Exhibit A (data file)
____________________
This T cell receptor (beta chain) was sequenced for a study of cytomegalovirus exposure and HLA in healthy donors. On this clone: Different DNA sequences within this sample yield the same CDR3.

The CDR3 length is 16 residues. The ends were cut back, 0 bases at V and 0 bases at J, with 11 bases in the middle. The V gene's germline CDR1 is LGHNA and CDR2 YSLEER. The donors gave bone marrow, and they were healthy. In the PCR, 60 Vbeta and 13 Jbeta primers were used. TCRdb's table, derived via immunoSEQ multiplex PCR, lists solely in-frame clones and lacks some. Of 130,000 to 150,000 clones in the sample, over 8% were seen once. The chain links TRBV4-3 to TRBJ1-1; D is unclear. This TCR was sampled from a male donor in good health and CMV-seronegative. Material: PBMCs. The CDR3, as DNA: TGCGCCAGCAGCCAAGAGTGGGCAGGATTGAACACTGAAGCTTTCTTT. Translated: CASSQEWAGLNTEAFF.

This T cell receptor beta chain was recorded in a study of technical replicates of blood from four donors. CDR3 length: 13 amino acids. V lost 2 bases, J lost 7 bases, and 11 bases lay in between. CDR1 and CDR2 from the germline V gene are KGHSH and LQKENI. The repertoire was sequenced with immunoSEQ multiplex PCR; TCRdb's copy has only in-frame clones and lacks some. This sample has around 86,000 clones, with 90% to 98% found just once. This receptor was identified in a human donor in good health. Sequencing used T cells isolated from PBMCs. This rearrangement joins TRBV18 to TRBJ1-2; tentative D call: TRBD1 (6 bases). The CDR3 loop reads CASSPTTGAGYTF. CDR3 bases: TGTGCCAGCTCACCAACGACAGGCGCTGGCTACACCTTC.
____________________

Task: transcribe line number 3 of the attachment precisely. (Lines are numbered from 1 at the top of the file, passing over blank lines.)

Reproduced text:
This T cell receptor beta chain was recorded in a study of technical replicates of blood from four donors. CDR3 length: 13 amino acids. V lost 2 bases, J lost 7 bases, and 11 bases lay in between. CDR1 and CDR2 from the germline V gene are KGHSH and LQKENI. The repertoire was sequenced with immunoSEQ multiplex PCR; TCRdb's copy has only in-frame clones and lacks some. This sample has around 86,000 clones, with 90% to 98% found just once. This receptor was identified in a human donor in good health. Sequencing used T cells isolated from PBMCs. This rearrangement joins TRBV18 to TRBJ1-2; tentative D call: TRBD1 (6 bases). The CDR3 loop reads CASSPTTGAGYTF. CDR3 bases: TGTGCCAGCTCACCAACGACAGGCGCTGGCTACACCTTC.